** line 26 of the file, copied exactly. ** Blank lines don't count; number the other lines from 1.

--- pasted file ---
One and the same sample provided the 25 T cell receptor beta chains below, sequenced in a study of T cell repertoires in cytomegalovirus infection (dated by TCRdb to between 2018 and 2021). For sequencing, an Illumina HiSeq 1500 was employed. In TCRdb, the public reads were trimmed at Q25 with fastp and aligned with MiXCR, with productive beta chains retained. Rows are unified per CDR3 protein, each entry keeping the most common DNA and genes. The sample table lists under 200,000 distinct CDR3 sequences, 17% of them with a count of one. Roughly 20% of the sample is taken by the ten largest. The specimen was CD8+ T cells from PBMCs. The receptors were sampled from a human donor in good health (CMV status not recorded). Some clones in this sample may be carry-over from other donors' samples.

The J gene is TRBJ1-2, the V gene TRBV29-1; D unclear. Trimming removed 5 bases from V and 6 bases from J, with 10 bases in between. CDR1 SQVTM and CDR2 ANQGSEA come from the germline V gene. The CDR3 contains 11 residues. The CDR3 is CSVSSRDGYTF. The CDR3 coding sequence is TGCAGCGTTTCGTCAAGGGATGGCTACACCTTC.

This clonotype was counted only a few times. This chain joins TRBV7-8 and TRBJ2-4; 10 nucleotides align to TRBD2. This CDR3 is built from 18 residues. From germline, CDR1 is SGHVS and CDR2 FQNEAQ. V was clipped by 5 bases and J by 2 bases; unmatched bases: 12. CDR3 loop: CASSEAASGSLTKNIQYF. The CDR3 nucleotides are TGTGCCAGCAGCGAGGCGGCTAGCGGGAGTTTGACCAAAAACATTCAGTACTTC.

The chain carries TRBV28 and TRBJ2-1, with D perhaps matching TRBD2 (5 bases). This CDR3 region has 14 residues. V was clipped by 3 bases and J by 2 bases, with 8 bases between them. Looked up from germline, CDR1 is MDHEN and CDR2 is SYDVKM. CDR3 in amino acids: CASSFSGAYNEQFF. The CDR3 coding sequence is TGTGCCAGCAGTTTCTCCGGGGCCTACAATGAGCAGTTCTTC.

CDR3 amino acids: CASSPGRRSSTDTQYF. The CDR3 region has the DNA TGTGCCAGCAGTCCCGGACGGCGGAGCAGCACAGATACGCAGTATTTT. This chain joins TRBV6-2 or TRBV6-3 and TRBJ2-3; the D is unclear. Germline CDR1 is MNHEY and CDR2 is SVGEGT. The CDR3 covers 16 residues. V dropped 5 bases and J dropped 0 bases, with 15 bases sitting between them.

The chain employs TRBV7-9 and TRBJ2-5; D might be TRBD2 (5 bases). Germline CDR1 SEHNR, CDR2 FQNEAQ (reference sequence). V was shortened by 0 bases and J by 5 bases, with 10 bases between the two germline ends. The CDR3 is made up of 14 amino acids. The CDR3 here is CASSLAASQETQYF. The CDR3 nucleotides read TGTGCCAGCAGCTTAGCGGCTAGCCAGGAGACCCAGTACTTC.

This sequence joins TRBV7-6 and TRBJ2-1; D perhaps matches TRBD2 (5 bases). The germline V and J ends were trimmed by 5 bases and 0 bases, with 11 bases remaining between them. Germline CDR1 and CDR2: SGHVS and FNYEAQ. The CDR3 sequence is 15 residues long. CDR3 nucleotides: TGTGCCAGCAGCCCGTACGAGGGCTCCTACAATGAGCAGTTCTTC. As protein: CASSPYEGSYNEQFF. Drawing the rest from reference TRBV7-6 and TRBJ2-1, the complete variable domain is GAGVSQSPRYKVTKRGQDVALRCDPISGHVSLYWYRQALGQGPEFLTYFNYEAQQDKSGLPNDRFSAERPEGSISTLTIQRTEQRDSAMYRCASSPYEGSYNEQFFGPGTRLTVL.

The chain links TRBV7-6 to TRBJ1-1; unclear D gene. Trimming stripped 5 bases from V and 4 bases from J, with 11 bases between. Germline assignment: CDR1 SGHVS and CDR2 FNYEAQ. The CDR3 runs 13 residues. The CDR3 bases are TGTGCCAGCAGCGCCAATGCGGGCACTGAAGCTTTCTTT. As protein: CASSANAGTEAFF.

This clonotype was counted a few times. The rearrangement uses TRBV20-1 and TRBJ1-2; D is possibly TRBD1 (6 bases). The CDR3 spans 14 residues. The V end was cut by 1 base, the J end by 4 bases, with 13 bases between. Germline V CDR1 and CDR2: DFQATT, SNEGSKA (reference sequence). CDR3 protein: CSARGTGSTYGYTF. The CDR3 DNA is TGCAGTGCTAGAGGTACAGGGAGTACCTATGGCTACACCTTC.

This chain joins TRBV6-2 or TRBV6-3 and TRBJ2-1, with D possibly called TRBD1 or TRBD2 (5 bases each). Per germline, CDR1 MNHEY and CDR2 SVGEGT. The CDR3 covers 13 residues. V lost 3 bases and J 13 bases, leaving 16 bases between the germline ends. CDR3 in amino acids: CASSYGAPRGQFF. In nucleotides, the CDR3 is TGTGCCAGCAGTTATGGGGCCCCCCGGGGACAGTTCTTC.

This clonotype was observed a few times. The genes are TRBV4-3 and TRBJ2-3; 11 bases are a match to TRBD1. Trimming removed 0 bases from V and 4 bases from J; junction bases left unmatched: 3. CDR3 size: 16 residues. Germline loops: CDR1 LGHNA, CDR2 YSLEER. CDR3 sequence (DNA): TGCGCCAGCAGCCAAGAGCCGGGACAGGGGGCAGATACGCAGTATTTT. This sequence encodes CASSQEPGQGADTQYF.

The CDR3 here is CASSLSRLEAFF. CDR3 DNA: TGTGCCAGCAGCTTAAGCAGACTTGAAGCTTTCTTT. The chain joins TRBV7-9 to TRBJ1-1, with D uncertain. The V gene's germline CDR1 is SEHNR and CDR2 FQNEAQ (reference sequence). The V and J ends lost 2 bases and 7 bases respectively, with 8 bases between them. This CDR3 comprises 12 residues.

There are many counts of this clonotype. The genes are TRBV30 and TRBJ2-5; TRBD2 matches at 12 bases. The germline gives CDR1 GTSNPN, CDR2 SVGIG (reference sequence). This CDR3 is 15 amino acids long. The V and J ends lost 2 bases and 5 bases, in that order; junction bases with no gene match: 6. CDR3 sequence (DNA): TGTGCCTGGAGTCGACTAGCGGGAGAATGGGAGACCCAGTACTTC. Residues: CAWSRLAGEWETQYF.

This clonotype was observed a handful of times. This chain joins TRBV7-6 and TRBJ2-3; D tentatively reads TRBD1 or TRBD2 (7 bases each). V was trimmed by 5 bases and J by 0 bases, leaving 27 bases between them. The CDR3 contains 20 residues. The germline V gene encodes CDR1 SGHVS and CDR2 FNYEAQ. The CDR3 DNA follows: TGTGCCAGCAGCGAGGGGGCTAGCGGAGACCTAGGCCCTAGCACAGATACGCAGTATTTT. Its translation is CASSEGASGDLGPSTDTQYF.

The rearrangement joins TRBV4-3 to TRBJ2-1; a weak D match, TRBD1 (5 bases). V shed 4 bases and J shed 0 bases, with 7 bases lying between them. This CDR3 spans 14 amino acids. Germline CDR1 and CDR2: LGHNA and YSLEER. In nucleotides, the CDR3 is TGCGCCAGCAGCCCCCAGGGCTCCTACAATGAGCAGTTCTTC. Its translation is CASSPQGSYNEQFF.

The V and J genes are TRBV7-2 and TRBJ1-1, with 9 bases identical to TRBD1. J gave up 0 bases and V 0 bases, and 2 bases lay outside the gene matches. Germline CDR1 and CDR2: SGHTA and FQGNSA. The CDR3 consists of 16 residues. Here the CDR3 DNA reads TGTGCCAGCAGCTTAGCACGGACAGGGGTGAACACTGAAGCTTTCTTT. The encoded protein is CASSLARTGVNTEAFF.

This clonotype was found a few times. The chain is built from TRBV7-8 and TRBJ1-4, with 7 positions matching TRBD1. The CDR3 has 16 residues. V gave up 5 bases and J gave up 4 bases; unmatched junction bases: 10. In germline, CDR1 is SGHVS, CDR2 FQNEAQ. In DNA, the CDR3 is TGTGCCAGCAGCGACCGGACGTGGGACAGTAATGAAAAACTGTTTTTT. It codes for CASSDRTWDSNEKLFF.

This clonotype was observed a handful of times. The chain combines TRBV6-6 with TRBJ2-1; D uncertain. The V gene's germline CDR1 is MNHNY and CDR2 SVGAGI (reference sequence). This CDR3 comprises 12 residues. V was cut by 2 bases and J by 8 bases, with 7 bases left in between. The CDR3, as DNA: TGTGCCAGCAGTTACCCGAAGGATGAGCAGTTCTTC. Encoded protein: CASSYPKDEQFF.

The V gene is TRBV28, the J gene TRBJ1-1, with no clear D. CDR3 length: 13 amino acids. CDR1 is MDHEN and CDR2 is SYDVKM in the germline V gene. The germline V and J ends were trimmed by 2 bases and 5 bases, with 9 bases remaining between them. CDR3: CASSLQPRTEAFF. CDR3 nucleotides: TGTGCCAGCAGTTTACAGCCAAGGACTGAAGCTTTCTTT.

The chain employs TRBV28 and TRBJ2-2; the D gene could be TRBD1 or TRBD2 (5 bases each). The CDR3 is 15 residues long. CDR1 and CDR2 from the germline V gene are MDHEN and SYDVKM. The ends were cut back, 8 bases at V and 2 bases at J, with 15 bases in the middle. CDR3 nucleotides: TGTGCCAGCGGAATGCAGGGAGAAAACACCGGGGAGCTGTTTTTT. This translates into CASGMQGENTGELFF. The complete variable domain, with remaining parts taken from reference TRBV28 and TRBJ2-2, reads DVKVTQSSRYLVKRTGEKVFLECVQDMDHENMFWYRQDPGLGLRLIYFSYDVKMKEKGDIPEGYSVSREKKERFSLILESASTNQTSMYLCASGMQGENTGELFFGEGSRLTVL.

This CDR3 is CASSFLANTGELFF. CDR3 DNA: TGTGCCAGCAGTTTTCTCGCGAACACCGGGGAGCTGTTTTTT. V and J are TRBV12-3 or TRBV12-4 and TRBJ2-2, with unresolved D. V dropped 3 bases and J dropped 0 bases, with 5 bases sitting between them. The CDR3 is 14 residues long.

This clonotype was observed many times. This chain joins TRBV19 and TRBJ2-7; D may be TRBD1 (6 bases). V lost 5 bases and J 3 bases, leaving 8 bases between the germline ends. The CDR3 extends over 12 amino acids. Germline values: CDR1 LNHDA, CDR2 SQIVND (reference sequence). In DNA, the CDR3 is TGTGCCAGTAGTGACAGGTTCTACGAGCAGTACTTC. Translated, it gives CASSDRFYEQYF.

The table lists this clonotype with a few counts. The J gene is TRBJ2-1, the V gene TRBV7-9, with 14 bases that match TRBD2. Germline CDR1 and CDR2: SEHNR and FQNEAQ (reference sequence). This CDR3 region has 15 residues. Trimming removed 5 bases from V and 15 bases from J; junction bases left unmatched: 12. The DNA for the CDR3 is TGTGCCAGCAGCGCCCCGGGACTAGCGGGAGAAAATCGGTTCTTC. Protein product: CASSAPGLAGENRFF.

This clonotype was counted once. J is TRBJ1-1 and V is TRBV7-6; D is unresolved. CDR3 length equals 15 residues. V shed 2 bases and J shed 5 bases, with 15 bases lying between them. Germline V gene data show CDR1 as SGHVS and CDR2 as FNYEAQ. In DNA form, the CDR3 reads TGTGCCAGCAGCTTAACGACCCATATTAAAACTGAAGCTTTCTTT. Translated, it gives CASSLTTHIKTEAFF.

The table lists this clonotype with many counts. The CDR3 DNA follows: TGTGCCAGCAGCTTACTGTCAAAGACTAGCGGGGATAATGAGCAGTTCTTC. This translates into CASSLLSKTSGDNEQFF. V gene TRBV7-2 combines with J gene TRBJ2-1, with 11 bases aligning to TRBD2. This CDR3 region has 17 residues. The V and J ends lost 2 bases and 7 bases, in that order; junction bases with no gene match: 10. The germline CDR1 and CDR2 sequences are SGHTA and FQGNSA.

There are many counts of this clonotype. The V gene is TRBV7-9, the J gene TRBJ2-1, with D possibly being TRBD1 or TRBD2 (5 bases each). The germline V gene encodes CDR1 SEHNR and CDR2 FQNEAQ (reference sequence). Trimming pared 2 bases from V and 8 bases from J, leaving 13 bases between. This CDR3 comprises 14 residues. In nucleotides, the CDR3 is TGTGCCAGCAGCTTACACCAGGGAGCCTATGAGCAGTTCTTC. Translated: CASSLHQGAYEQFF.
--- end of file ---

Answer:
There are many counts of this clonotype. The V gene is TRBV7-9, the J gene TRBJ2-1, with D possibly being TRBD1 or TRBD2 (5 bases each). The germline V gene encodes CDR1 SEHNR and CDR2 FQNEAQ (reference sequence). Trimming pared 2 bases from V and 8 bases from J, leaving 13 bases between. This CDR3 comprises 14 residues. In nucleotides, the CDR3 is TGTGCCAGCAGCTTACACCAGGGAGCCTATGAGCAGTTCTTC. Translated: CASSLHQGAYEQFF.